- The Washington Times - Thursday, March 9, 2006

RICHMOND — Senate Finance Committee Chairman John H. Chichester yesterday couldn’t wait to congratulate his colleague for striking down a proposal that some say could have jump-started the stalled budget negotiations.

From his seat in front of the Senate chamber, Mr. Chichester tried to get the attention of Sen. Marty E. Williams, chairman of the chamber’s Transportation Committee, by whispering his name.

When Mr. Williams turned, Mr. Chichester raised his left fist and praised the Newport News Republican for having a “lot of guts” for successfully leading the charge to quash a proposal that would have created a transportation authority in the Hampton Roads area. Some delegates began touting the proposal as a potential key to the stalled negotiations over transportation.

Mr. Chichester finds himself in a familiar spot these days in what should be the final days of the legislative session.

The 68-year-old Stafford County Republican has been in the middle of the state’s budget negotiations since 1992. He was first elected to the Senate in 1977.

Yesterday’s action by the Senate Transportation Committeewas one of many signs that the Senate, like the House, isn’t willing to back off its transportation plan.

Yesterday, Mr. Chichester strolled into his office shortly before 8:30 a.m. in a gray suit, gold-colored tie and thin gray-rimmed glasses.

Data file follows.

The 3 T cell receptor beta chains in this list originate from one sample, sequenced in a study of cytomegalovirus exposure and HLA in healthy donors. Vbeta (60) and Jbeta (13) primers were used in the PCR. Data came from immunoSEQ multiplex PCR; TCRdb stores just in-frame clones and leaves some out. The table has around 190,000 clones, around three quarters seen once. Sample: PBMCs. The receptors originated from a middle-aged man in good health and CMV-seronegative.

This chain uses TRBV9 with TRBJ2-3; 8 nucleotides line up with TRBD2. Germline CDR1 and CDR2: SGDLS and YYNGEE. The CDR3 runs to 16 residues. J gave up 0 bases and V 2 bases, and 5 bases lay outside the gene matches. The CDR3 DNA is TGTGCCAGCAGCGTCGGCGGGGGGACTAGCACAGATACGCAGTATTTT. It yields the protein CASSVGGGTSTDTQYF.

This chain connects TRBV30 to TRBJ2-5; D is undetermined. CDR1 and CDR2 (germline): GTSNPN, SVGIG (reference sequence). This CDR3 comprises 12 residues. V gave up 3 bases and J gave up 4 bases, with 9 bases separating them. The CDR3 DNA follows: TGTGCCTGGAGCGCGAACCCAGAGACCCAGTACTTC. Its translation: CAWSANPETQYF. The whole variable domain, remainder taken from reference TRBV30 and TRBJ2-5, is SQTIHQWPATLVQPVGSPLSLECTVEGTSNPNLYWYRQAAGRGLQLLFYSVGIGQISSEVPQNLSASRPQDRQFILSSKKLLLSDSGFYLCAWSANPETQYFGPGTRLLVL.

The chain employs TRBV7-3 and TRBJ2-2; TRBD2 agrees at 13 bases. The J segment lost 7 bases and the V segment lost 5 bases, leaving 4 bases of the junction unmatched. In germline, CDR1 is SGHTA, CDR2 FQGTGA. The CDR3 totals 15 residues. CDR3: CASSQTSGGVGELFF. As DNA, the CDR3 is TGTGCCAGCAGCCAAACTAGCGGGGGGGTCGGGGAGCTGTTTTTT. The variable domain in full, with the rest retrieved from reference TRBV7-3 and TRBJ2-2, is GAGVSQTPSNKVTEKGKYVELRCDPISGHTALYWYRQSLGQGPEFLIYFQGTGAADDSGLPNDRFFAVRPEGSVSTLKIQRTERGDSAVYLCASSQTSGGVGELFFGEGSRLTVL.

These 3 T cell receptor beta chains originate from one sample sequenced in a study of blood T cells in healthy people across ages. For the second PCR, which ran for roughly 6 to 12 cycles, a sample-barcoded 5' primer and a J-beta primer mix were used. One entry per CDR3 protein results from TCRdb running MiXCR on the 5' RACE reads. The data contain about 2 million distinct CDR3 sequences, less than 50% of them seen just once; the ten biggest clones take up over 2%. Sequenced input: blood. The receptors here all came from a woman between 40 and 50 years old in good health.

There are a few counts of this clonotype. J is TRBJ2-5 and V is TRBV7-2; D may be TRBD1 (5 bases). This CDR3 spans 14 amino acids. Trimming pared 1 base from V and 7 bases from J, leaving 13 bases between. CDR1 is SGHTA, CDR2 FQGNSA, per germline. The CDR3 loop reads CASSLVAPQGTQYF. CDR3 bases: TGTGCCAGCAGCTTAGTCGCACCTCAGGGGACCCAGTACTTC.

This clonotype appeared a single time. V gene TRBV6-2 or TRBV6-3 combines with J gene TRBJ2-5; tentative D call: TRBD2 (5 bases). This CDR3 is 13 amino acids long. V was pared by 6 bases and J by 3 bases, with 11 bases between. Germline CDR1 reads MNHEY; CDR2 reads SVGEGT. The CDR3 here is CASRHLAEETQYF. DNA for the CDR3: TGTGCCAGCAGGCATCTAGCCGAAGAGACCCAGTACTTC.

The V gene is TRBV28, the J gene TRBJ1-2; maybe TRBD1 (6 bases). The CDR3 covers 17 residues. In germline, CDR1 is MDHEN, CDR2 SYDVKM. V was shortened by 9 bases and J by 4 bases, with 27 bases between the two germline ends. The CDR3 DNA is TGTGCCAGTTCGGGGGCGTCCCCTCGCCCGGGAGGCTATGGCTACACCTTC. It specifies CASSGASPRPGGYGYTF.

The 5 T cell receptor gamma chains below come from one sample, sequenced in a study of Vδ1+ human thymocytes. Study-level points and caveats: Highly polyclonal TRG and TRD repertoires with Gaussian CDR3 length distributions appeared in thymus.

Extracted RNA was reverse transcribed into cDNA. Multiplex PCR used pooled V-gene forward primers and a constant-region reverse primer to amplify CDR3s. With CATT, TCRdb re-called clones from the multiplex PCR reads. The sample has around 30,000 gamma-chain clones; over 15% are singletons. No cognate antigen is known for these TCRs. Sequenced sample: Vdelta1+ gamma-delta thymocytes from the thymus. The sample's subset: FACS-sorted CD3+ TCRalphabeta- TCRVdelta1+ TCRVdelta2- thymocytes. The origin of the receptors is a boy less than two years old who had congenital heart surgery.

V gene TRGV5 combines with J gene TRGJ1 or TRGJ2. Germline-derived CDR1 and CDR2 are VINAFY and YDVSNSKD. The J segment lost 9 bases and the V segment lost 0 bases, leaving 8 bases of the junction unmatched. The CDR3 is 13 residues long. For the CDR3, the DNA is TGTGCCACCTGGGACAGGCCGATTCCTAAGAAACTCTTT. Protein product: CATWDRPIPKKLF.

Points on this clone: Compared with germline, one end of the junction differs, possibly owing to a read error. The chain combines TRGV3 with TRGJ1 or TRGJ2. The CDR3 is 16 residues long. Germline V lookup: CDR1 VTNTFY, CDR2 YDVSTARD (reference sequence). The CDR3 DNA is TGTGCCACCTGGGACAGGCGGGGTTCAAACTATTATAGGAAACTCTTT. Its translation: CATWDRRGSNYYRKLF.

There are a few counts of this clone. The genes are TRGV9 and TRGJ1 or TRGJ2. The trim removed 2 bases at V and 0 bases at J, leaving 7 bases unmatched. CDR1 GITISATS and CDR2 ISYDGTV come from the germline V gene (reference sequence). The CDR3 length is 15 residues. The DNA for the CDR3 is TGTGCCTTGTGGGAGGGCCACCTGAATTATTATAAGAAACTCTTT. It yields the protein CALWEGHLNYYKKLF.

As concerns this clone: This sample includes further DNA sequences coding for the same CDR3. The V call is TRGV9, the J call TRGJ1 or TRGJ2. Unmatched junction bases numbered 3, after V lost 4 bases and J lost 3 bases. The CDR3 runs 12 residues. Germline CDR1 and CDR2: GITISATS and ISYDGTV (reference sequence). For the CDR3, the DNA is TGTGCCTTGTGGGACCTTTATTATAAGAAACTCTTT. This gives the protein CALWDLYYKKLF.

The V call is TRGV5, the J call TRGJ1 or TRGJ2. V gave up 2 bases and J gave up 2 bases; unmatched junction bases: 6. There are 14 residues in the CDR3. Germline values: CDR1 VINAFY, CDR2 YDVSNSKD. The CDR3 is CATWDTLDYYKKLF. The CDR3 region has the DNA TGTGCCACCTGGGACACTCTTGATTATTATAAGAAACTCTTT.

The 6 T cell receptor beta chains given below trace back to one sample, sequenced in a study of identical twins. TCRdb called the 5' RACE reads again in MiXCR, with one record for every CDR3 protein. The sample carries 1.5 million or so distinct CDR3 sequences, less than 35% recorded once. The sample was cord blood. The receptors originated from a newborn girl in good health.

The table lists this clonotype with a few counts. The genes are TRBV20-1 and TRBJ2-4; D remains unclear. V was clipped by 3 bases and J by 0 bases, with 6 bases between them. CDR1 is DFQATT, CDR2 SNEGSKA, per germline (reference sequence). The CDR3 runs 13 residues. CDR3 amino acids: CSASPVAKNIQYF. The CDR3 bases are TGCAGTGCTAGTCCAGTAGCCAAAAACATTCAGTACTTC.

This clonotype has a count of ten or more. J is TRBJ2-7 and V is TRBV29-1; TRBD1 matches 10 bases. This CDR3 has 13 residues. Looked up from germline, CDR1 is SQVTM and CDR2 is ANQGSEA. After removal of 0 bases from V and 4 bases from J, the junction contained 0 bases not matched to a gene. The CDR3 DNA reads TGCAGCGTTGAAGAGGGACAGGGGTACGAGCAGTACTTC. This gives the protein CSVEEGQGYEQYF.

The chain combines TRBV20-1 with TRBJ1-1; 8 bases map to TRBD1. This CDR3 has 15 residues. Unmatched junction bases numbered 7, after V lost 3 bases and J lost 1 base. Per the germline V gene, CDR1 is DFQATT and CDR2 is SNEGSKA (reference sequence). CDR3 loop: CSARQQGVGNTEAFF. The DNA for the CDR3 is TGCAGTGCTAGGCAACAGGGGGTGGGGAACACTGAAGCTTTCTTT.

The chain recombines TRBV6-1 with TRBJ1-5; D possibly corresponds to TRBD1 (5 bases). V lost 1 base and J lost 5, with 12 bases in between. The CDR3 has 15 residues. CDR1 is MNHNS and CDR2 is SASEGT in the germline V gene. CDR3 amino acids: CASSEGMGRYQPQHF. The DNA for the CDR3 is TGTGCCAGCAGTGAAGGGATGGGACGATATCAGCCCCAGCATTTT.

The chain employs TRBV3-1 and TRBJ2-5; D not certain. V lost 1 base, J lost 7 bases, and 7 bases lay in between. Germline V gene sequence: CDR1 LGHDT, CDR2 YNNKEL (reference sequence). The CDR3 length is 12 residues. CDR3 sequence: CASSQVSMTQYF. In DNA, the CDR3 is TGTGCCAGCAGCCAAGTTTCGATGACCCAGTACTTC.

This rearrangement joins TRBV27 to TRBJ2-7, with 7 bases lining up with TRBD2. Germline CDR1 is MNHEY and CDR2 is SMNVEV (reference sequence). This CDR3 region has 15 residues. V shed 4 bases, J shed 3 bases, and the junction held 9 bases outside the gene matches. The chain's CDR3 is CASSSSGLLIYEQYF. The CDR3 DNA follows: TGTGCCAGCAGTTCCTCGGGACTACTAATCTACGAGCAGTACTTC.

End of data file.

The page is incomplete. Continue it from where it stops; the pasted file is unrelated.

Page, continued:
First, he met with staff in the Senate Finance Office on the 10th floor of the General Assembly building. Then, he met with the Senate Republican Leadership Trust, the fundraising arm of some centrist senators who have supported higher taxes.

An hour later, Mr. Chichester walked into the Senate chamber, where he was honored with a resolution that had to be reworked because the House refused to act on the measure for several weeks.

“Obviously Thomas Jefferson has very little to fear with my ability to write a resolution because it obviously was neither articulate or substantive enough to deserve the consideration of the other body and I accept that personal inadequacy,” Sen. Thomas K. Norment, James City County Republican, told the chamber.

“Leading this body particularly in the area in of budgetary issues requires a constant shoulder to the yoke and extraordinary thick skin,” Mr. Norment said.

By 1:30 p.m., Mr. Chichester and the other senators attended a press conference where they explained that the differences between the House and Senate budget plans are wider than House Republican leadership portrayed earlier in the day.

The Senate wants to pay for transportation improvements through increased taxes and fees, while the House wants to dig into the state’s projected $1.4 billion surplus and long-term borrowing.

Unlike the House leadership, Mr. Chichester didn’t have a prepared statement. “I’m going to chat with you, fireside type,” he said.

“I’m sorry that our friends from across the hall attempted to mislead a few about what the Senate is attempting to do,” he said. “Our divisions are not minuscule.”

Like House Republicans, Mr. Chichester said the end product must come through compromise.

“We have always compromised with the House of Delegates. … Has there ever been a budget produced that I’m in love with? That I’m really thrilled about? Not really,” he said. “But it’s a compromise and good for Virginia. But we must solve the transportation problem over the long term.”

Later, Mr. Chichester returned to the 10th floor, where while an NCAA basketball game played in the background, he worked on a strategy to move forward with the negotiations.

A few minutes later, Senate Majority Leader Walter A. Stosch, Henrico Republican, closed the door and inside baseball continued in what became one of the longest days of the 60-day legislative session.

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